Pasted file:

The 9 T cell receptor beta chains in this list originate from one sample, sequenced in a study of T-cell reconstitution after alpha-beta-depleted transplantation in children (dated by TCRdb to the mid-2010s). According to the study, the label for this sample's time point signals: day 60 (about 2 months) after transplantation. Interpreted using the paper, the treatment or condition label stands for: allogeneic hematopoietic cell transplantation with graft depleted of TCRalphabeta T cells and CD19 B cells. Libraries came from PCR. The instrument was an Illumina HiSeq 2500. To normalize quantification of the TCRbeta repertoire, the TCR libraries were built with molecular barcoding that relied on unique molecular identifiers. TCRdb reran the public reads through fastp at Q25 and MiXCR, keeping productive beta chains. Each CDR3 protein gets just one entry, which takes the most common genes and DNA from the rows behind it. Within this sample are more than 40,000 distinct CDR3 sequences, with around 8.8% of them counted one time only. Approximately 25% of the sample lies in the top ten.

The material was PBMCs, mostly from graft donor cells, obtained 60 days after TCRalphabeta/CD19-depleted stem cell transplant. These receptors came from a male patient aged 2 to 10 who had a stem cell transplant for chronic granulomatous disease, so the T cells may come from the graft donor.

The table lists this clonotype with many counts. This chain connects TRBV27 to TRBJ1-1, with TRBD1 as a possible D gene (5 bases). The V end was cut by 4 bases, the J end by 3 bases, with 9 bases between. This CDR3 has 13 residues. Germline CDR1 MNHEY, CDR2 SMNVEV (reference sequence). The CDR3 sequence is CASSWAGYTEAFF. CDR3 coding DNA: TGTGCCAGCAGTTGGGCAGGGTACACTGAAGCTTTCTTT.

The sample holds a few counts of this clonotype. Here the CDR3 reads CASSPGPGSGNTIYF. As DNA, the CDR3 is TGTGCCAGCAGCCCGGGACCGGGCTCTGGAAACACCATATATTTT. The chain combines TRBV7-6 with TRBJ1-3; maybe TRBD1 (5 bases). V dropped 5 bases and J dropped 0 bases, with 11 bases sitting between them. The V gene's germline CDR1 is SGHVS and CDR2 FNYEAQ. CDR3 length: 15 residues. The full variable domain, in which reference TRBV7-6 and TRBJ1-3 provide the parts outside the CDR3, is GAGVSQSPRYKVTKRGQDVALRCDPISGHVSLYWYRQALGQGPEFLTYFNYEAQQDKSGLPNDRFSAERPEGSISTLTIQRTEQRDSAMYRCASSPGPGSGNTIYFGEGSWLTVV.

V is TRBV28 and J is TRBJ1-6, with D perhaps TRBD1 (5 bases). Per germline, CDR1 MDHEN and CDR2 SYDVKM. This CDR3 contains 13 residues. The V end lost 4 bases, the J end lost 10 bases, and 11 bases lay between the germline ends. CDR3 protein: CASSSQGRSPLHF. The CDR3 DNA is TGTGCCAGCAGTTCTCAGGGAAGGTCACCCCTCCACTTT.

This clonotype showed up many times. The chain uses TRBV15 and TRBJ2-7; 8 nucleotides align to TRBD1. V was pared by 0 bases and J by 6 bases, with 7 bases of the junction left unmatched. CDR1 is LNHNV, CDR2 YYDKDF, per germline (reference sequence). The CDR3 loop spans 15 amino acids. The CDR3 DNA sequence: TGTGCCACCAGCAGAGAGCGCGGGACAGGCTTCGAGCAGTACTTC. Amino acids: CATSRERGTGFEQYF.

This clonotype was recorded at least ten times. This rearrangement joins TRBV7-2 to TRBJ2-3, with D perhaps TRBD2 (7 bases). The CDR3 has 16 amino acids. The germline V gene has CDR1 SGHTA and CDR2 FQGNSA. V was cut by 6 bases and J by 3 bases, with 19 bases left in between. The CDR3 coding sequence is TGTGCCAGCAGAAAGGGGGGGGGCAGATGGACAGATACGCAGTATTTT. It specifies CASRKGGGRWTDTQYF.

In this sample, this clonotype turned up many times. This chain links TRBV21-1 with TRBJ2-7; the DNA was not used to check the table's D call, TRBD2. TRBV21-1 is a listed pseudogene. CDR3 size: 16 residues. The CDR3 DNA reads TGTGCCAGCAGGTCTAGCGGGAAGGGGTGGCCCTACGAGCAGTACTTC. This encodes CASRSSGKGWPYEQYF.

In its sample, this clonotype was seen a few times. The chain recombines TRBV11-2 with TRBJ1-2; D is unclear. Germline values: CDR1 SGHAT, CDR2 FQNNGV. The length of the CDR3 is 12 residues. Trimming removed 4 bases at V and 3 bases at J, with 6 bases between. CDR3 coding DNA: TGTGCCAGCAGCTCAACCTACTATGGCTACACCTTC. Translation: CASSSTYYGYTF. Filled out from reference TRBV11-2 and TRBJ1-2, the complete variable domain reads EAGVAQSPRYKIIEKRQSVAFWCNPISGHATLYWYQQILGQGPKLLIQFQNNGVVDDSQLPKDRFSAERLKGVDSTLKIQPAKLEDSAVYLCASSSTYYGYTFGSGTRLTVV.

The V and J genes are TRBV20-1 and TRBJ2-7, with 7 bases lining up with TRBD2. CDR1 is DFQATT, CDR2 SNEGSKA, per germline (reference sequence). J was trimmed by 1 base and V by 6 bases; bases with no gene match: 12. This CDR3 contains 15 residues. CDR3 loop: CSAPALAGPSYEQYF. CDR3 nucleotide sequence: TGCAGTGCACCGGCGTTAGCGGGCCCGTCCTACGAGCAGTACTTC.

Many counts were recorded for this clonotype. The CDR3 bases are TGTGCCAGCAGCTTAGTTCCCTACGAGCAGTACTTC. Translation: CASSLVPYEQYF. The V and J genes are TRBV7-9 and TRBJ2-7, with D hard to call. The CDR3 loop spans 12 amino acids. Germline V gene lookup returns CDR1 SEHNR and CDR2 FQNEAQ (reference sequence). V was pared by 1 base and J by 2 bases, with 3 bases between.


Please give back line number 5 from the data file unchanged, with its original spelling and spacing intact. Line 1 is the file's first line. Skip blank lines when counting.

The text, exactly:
V is TRBV28 and J is TRBJ1-6, with D perhaps TRBD1 (5 bases). Per germline, CDR1 MDHEN and CDR2 SYDVKM. This CDR3 contains 13 residues. The V end lost 4 bases, the J end lost 10 bases, and 11 bases lay between the germline ends. CDR3 protein: CASSSQGRSPLHF. The CDR3 DNA is TGTGCCAGCAGTTCTCAGGGAAGGTCACCCCTCCACTTT.